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Reservations will be taken at Shanghai Expo

The 2010 World Expo organizers will put in place a reservation system to curb the expected crowds of people waiting to visit the China pavilion, the host nation's public face at the Shanghai mega event.

"We expect a huge influx of tourists aspiring to check out the China pavilion," said the bureau chief of Shanghai World Expo Coordination. "The reservation system will prevent visitors from wasting their time just waiting."

Photo taken on Jan. 12, 2010 shows a new look of the Sunshine Valley located at the axle of the World EXPO Garden in Shanghai, east China. [Xinhua/Niu Yixin]

The structure, nicknamed the Oriental Crown, is viewed by many as a must-see at the 2010 cultural gala.

The 69.9-m-high building is designed to receive 50,000 visitors every day, but between 400,000 to 500,000 people are expected to enter the gates each day, which means upwards of 90 percent could miss a chance for an inside tour.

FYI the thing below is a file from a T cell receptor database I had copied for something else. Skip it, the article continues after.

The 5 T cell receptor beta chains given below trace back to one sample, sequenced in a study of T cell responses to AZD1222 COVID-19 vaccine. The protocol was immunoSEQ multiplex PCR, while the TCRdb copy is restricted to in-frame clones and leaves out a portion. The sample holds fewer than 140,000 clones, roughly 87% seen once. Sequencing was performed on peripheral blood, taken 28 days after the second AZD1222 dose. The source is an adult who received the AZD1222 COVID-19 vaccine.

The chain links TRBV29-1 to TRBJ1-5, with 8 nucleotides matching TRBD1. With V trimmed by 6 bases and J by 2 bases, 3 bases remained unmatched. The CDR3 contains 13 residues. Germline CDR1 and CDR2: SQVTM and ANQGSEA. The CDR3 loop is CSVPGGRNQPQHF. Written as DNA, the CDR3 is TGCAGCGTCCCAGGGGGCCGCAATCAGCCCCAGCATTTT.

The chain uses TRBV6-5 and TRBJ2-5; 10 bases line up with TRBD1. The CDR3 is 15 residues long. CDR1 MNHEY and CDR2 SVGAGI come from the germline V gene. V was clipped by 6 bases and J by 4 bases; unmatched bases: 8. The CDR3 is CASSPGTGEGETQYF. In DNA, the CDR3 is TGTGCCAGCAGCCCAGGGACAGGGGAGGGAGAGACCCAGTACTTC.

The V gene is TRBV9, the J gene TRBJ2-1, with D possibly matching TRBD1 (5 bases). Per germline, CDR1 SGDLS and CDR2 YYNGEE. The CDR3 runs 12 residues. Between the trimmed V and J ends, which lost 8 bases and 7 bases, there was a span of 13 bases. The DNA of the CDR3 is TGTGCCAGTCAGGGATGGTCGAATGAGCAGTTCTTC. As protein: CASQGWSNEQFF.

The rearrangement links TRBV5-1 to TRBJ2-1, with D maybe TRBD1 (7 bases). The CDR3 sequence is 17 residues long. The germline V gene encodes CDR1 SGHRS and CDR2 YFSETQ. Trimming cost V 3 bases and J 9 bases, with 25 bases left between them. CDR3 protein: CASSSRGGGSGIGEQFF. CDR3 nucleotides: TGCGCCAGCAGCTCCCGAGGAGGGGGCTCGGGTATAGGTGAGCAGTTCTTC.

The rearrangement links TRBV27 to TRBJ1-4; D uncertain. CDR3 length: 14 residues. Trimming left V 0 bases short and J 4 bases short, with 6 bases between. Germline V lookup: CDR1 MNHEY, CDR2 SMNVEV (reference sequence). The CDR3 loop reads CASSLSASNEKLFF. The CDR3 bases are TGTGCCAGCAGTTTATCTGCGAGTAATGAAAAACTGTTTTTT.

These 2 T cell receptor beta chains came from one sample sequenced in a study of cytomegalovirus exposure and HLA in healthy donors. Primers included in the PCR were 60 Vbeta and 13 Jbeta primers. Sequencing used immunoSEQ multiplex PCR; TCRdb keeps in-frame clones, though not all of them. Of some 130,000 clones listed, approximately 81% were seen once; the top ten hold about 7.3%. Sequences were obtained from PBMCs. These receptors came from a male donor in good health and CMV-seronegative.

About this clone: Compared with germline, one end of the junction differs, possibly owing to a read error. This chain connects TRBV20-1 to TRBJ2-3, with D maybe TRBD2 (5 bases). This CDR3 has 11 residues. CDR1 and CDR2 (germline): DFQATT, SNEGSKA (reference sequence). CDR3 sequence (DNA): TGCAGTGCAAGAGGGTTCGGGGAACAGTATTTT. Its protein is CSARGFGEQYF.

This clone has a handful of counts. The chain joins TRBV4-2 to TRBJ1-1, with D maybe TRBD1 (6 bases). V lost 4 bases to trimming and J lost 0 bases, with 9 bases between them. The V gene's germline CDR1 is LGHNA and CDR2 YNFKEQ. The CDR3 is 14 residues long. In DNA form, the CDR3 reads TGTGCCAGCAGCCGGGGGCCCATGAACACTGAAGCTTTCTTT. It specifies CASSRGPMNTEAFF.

To cope with the huge demand, the organizers will ask visitors to make reservations first. About two dozen offices and 180 machines have been planned for reservation purposes in the 5.28-sq-km expo garden.

The reservation system will also be applied in the Theme Pavilion, where the host country will explore the party's theme of "Better City, Better Life", and venues to host popular performances. Some foreign pavilions have been advised to adopt the system as well, in order to curb the potential crowding.

The previous world fairs also had to cope with a huge influx of visitors. For example, the 1970 Osaka Expo in Japan had to shut down the expo garden temporarily to control the huge influx of visitors. In addition, the Shanghai Expo organizers are evaluating a proposal to extend the exhibitions at pavilions owned by the host country.

With an exhibition area of 10,000 sq m, or the size of 1.4 soccer fields, the structure will help visitors see, experience and feel the essence of Chinese wisdom and culture, as well as discover Chinese-style solutions for the future of urbanization.

Attractions include a 100-m version of the panoramic painting "Along the River During the Qingming Festival", screened on the north wall of the top floor, a cable car ride on a 10-minute trip along an elevated zigzag rail, and blossoming city showing how the Chinese will address future challenges in urbanization.